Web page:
Bullying disproportionately impacts students with disabilities and must be addressed in every single case
Washington, DC – As part of National Bullying Prevention Awareness Month, the U.S. Education Department’s Office for Civil Rights (OCR) today issued guidance to schools reminding them that bullying is wrong and must not be tolerated – including against America’s 6.5 million students with disabilities. In response COPAA releases the following statement:
“The strong leadership and guidance of The Office of Civil Rights is timely and meaningful. By acknowledging the disproportionate impact of bullying on students with disabilities the U.S. Department of Education is creating enhanced and heightened awareness as well as putting schools on notice that every vulnerable child – especially those with disabilities as qualifying under The Individuals with Disabilities Education Act (IDEA), Section 504 of the Rehabilitation Act of 1973 (Section 504) – are to be protected by the adults responsible for them. The Dear Colleague is quite clear in explaining to schools that no time should elapse, nor should a child’s safety and well-being be disregarded when an incident is suspected or may have occurred" said Denise Marshall, Executive Director.
The OCR Letter goes a long way in informing schools of their responsibilities under Section 504 and Title II of the Americans With Disabilities Act. OCR also articulated what the elements are for proving an administrative complaint for violation of Section 504's Free Appropriate Public Education (FAPE) requirements. Selene Almazan, COPAA Legal Director, reminds COPAA members and colleagues: "While very useful tool for advocates and families, the standard for the Courts remains deliberate indifference and that remains a large hurdle. That said, it is good to see the seriousness with which they are treating the issue and gratifying to see the standard for delivery of FAPE spelled out."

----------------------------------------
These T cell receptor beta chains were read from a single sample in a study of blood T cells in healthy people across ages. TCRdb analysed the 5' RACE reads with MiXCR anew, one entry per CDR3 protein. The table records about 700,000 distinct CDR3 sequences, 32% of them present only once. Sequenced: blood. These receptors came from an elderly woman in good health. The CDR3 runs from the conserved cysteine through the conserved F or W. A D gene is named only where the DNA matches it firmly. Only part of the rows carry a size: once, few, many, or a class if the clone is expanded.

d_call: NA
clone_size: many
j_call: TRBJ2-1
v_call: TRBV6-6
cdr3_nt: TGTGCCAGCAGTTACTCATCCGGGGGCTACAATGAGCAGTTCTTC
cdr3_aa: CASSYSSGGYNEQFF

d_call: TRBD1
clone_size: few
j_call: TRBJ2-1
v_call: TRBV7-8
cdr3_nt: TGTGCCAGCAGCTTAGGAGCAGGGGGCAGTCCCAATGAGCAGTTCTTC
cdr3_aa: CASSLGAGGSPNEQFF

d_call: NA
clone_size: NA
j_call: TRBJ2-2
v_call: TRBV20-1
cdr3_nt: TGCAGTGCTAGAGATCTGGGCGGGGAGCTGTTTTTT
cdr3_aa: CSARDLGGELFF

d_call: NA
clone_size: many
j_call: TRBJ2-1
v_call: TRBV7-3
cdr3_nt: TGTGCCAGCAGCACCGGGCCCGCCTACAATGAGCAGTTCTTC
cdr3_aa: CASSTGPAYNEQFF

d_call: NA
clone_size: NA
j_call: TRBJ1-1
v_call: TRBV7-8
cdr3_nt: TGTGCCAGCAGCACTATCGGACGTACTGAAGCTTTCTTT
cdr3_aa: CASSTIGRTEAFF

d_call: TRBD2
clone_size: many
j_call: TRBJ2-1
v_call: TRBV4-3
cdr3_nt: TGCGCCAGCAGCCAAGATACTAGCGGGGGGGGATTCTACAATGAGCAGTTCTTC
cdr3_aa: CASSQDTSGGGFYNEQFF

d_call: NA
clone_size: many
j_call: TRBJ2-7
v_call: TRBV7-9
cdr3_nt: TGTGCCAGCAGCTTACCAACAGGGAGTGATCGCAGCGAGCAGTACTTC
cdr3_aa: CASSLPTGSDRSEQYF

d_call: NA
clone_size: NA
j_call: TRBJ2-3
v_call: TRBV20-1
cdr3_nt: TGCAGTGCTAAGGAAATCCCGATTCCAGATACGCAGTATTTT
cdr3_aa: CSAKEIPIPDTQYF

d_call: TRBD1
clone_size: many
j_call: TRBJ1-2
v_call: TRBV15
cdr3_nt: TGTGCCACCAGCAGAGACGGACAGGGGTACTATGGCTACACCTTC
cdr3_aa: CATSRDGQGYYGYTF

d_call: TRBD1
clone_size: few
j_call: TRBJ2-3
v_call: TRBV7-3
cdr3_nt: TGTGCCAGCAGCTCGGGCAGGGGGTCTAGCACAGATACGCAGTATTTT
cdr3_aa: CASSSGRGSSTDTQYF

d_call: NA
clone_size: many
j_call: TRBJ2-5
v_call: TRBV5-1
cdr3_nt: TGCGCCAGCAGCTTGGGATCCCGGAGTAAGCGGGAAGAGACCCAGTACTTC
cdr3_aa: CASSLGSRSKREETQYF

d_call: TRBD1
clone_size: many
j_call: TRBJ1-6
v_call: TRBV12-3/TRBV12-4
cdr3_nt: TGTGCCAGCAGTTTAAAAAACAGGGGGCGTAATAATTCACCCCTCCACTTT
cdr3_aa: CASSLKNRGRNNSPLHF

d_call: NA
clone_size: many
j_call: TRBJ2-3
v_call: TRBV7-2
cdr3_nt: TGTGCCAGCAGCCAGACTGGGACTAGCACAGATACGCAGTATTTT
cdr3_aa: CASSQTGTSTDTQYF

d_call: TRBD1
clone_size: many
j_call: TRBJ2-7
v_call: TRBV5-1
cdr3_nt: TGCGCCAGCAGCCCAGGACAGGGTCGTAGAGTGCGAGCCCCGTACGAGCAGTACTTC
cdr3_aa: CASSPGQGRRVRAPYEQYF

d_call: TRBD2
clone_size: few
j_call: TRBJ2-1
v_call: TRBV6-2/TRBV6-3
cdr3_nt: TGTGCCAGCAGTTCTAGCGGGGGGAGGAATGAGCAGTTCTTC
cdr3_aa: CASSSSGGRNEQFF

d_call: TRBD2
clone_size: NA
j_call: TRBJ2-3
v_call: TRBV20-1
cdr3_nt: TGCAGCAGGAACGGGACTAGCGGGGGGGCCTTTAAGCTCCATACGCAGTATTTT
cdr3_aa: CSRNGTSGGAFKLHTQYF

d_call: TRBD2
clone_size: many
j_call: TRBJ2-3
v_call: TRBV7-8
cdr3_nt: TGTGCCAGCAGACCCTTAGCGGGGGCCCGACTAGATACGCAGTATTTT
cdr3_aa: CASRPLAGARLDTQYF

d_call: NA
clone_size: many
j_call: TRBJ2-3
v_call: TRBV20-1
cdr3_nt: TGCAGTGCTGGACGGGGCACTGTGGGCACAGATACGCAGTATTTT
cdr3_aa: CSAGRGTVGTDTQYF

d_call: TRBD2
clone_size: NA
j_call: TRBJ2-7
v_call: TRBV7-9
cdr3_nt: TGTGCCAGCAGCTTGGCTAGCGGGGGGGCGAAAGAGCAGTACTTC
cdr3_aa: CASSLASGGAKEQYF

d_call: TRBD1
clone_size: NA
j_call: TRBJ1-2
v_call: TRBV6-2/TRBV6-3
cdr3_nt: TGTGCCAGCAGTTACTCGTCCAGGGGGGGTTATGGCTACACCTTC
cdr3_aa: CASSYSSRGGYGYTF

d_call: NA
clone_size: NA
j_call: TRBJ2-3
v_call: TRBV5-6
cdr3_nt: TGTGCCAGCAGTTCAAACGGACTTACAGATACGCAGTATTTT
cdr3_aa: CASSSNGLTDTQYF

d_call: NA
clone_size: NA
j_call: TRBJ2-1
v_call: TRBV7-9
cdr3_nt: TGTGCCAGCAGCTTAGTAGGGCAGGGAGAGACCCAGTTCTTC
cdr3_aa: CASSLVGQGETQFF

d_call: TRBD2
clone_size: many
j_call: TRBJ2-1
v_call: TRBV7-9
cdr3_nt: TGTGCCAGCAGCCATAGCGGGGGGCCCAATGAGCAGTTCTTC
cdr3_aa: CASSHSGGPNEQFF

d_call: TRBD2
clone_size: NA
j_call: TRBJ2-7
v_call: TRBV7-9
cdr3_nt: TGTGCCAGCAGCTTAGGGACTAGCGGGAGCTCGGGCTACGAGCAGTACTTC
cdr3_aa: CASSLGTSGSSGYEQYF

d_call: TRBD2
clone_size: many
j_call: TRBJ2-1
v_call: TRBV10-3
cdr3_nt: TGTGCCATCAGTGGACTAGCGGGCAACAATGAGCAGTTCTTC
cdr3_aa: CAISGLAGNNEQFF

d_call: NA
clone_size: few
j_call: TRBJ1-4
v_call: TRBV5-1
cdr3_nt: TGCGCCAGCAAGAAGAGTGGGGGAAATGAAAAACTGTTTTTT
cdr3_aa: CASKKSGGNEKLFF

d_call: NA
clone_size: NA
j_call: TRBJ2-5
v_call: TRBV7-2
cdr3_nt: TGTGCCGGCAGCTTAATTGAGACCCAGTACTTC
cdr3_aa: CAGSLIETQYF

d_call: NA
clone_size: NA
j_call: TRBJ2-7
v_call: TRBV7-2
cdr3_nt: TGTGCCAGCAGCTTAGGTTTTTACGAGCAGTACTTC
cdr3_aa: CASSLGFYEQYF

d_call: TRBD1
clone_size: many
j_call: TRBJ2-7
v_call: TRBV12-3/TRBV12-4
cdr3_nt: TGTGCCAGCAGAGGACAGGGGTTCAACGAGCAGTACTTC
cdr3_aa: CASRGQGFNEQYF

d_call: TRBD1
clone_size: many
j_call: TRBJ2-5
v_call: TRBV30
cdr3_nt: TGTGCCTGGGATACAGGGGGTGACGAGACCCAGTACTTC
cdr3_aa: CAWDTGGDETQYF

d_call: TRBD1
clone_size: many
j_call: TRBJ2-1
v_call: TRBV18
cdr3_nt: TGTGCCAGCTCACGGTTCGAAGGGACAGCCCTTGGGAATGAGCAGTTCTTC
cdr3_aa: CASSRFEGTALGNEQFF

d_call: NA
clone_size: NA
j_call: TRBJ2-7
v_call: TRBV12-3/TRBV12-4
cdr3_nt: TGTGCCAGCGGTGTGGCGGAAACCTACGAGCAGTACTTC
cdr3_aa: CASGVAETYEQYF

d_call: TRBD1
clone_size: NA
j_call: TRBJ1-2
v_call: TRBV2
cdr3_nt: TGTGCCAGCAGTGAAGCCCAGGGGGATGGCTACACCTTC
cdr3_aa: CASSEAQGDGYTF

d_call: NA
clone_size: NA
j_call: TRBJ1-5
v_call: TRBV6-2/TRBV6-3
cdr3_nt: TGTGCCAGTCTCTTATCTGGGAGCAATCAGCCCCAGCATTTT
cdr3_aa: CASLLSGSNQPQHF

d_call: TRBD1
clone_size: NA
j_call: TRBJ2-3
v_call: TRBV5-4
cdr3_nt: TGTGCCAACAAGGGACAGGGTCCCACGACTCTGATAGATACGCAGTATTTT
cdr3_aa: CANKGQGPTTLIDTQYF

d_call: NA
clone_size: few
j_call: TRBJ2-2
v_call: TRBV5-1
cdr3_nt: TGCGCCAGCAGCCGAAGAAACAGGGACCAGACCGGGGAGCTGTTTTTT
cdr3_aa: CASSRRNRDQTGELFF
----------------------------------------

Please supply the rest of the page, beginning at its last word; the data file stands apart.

Data and experience show that children with disabilities are too often the target of bullying and harassment – whether it be through overt physical behavior or verbal, emotional, or social behaviors – and schools, together with families must strive to ensure that every child feels safe and supported at school, on the bus, during recess/lunch and other extracurricular activities. COPAA thanks the Department and Assistant Secretary Lhamon for sending an unequivocal message that schools must do everything possible to protect access to a FAPE for every student with a disability and ensure both suspected and known violations are investigated and dealt with in accordance to the law.
For more information and the guidance:Bullying of Students with Disabilities Addressed in Guidance to America’s Schools